A fall in customers using the London Underground in 1934 saw Brompton Road station removed from the Piccadilly line and shut down. The station, nestled in an exclusive corner of central London between Harrods and the Victoria and Albert Museum, lay unused for many years - until the Second World War.
Revived as an anti-Luftwaffe command centre, the building was taken over by what was then the War Department and used to control anti-aircraft batteries to protect London from air raids.
Now the slice of the capital's history is put on the market by the Ministry of Defence.
Today the only remnants left of building's military past are a map showing London's anti-aircraft battery areas, ammunition signs and a weapons rack.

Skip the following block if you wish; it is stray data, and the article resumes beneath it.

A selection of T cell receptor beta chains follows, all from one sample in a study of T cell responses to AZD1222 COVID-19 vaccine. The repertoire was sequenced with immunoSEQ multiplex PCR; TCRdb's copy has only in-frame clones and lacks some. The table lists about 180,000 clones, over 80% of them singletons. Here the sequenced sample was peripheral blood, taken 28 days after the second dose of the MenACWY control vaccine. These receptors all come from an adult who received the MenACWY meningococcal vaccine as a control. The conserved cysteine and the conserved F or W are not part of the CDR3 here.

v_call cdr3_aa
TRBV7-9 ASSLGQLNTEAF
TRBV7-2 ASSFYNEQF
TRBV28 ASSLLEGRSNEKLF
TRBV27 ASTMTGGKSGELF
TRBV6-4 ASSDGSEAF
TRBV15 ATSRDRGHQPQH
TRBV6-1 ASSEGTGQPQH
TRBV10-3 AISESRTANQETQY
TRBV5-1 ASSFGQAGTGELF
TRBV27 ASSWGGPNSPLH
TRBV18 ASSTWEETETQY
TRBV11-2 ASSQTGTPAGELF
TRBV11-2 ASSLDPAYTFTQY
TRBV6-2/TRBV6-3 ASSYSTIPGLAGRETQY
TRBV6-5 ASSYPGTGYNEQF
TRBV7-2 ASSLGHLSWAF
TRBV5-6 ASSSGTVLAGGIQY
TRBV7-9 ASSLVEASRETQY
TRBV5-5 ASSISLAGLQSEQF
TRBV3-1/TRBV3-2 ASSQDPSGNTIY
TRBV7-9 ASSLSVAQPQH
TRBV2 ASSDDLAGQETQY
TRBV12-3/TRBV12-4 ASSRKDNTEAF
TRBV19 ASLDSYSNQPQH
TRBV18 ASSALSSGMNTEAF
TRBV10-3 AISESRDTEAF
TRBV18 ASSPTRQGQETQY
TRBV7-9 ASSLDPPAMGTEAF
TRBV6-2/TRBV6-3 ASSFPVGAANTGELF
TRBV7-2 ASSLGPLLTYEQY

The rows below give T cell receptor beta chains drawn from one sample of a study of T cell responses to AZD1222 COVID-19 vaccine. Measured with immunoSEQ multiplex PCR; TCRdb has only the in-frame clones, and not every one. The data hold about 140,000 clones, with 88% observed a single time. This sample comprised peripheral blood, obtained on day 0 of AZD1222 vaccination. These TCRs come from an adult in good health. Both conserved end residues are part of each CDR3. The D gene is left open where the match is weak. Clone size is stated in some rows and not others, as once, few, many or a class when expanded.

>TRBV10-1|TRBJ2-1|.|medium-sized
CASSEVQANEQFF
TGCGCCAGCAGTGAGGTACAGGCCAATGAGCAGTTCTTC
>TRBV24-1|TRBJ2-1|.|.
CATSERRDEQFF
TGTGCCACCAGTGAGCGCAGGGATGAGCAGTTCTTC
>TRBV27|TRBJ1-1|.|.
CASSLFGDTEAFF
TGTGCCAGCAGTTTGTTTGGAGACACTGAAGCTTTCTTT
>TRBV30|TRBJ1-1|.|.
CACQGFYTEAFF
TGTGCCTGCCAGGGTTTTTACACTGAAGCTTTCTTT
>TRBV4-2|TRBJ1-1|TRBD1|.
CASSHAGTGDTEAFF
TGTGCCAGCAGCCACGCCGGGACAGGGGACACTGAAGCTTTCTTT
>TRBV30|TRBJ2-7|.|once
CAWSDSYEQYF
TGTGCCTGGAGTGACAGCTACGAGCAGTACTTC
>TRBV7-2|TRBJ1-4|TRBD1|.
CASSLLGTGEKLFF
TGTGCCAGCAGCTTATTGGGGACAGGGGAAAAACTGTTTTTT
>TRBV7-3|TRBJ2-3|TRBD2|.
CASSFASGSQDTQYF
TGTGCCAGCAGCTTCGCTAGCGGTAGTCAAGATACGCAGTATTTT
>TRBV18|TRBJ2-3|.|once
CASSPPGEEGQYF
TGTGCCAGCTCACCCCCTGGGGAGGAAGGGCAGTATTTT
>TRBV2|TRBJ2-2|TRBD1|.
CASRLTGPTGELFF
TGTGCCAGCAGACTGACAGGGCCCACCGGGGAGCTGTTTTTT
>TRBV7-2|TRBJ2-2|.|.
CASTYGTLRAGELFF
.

Although I'm not a military historian, I imagine that down here it would been the same sort of thing as you see in wartime films.There would have been maps on the walls, there would have been perhaps an operations table and perhaps a scale model of part of the city, actually physically moving scale models about with the anti-aircraft batteries so people could envisage exactly where they were in the city.
The building is expected to command a high price when the opportunity to bid is opened up to buyers in September.Mr Chafer said: "It's in a prime location, we've got (Grade II*-listed) Brompton Oratory next door, Harrods just down the street, so - subject to what planning authorities say - I think it is likely to be a residential development above ground.
"Quite what happens down here with this site is anybody's guess."There could be things like secure storage for documents but there would have to be quite a bit of work down here to make it safe to bring power down and actually bring people down below ground and back up safely."But I'm sure there are specialist developers out there that would find something to do with this part of the site."